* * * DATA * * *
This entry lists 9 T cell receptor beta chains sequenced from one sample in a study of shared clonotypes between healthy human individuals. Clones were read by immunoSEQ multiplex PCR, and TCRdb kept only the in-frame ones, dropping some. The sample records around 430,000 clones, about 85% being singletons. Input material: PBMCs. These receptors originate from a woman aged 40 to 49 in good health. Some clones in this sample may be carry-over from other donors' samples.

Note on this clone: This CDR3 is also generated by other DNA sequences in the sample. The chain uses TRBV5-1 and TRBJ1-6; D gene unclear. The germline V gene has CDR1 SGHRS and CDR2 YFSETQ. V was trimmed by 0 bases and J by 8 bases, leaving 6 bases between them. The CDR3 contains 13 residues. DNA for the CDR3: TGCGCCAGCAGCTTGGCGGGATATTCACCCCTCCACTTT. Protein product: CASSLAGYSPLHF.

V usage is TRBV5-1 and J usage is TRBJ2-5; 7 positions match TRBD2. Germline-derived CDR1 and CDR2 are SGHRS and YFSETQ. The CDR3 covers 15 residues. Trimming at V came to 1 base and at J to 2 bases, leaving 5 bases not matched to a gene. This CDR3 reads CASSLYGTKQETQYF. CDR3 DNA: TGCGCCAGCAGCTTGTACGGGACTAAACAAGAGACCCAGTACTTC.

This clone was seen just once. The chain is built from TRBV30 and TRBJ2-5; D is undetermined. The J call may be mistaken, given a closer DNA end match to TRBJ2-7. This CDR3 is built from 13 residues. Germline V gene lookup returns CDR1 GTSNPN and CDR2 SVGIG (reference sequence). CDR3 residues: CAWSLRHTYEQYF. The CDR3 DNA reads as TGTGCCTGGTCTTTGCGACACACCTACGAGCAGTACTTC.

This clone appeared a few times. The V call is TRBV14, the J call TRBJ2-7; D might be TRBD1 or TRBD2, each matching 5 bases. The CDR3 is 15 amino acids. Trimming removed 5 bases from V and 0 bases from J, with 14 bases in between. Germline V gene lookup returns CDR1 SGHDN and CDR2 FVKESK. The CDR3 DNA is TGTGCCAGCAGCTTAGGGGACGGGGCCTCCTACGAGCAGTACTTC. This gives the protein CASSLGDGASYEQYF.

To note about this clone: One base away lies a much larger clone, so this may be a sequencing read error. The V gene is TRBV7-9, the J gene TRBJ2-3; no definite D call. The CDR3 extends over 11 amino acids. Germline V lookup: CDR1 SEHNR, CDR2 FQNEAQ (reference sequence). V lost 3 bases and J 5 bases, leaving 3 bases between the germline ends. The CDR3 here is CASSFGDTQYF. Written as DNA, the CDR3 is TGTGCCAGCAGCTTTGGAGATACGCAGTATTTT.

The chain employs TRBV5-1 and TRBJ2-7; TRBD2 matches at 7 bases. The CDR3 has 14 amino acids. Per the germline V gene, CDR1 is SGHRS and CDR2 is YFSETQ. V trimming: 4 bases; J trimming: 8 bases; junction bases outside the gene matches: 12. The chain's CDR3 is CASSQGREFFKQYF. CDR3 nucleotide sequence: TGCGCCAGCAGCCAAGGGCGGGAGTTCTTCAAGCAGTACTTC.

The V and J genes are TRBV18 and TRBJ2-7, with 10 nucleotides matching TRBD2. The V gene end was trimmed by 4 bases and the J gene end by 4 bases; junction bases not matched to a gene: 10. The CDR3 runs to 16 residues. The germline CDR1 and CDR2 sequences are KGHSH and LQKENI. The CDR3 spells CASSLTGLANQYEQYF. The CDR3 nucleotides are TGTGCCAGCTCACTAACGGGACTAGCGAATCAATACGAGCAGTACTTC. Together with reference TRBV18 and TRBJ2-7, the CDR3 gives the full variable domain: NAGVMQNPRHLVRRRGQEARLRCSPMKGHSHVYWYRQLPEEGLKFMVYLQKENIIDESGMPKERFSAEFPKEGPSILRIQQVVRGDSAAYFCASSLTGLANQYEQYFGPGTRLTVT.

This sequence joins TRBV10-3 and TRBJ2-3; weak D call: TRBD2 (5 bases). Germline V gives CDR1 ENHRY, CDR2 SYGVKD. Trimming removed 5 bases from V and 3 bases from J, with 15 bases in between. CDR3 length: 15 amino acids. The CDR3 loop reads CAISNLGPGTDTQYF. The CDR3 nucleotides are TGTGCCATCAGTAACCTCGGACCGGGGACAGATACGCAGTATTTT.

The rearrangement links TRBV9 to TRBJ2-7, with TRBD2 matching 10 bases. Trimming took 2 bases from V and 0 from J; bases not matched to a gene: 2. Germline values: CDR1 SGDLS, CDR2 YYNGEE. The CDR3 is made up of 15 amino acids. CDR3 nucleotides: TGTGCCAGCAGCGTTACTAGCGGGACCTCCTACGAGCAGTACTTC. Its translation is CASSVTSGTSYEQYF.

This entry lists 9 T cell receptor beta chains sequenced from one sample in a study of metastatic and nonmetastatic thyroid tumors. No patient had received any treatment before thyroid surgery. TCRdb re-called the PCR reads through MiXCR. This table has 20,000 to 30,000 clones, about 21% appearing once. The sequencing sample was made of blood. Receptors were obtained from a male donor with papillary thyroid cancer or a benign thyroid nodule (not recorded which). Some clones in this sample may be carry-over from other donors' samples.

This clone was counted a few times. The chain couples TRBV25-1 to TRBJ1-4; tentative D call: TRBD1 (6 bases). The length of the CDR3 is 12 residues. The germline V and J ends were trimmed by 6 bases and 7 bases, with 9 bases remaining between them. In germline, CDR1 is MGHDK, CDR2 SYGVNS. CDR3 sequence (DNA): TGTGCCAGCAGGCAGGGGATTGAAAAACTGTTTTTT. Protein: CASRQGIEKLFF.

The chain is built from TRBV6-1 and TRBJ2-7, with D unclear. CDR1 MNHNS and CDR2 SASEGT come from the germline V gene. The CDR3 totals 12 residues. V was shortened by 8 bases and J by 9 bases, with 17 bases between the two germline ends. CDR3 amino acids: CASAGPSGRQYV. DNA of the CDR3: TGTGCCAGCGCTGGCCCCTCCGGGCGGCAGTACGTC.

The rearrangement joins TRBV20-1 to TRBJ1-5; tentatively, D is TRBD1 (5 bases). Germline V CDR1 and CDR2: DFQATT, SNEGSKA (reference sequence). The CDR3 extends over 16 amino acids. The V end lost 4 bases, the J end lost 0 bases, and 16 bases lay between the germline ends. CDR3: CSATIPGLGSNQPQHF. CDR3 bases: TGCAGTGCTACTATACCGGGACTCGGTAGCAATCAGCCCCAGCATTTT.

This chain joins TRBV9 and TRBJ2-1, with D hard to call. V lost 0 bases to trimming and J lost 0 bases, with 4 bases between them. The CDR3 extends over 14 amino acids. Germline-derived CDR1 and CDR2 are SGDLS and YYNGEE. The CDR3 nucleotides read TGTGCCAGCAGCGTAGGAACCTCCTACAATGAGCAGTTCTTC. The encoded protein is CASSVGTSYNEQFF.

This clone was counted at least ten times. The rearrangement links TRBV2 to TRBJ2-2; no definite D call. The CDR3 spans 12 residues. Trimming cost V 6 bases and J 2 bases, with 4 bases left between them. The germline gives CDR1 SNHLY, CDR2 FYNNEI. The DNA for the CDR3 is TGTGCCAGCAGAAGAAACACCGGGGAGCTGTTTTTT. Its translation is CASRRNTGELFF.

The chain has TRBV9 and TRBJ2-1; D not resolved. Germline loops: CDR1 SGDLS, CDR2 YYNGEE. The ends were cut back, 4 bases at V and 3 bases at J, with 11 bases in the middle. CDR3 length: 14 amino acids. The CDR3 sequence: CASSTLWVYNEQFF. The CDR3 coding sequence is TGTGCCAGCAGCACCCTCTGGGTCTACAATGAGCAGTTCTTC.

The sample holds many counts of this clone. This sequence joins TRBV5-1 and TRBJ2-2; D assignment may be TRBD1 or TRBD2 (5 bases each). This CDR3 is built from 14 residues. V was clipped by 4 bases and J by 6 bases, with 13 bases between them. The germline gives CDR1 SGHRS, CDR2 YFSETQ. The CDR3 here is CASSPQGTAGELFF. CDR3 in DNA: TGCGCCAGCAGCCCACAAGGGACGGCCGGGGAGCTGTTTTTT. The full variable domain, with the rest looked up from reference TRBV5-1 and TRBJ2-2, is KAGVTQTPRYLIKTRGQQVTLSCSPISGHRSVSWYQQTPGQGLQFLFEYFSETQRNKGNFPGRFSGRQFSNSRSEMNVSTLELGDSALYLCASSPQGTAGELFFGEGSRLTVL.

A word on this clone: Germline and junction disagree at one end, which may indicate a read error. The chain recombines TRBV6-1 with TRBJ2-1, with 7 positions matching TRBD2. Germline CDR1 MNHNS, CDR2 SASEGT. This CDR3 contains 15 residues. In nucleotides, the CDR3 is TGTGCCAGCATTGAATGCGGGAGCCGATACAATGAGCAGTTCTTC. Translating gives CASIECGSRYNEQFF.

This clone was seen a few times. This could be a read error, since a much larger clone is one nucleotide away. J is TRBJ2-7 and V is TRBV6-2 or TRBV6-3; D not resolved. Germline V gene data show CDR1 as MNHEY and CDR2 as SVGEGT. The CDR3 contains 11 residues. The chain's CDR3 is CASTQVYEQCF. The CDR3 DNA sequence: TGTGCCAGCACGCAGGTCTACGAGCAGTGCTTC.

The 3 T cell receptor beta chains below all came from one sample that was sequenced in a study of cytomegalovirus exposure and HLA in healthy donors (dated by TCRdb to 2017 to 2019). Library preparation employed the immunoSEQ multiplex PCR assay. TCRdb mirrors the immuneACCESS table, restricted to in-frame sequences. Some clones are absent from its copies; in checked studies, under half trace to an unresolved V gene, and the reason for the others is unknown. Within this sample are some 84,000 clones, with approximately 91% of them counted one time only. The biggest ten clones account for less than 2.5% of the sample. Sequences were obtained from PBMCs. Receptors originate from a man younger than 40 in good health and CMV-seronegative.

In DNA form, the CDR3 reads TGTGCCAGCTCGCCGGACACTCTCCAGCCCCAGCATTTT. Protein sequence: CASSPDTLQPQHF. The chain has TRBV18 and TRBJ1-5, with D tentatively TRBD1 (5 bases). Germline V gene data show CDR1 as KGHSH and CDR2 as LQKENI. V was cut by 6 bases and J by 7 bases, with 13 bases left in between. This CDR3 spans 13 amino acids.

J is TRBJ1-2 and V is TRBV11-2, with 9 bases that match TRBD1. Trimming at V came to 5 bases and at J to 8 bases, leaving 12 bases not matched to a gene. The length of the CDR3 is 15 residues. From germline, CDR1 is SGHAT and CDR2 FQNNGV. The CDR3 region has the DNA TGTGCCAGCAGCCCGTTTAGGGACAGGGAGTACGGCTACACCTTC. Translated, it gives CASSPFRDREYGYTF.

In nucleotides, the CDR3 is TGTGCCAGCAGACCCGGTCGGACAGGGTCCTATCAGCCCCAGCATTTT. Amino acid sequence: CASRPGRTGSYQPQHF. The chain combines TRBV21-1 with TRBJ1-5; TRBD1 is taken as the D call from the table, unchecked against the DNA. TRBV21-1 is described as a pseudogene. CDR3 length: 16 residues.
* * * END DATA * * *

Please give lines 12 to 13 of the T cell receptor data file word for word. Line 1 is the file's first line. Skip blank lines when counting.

This clone was counted a few times. The chain couples TRBV25-1 to TRBJ1-4; tentative D call: TRBD1 (6 bases). The length of the CDR3 is 12 residues. The germline V and J ends were trimmed by 6 bases and 7 bases, with 9 bases remaining between them. In germline, CDR1 is MGHDK, CDR2 SYGVNS. CDR3 sequence (DNA): TGTGCCAGCAGGCAGGGGATTGAAAAACTGTTTTTT. Protein: CASRQGIEKLFF.

The chain is built from TRBV6-1 and TRBJ2-7, with D unclear. CDR1 MNHNS and CDR2 SASEGT come from the germline V gene. The CDR3 totals 12 residues. V was shortened by 8 bases and J by 9 bases, with 17 bases between the two germline ends. CDR3 amino acids: CASAGPSGRQYV. DNA of the CDR3: TGTGCCAGCGCTGGCCCCTCCGGGCGGCAGTACGTC.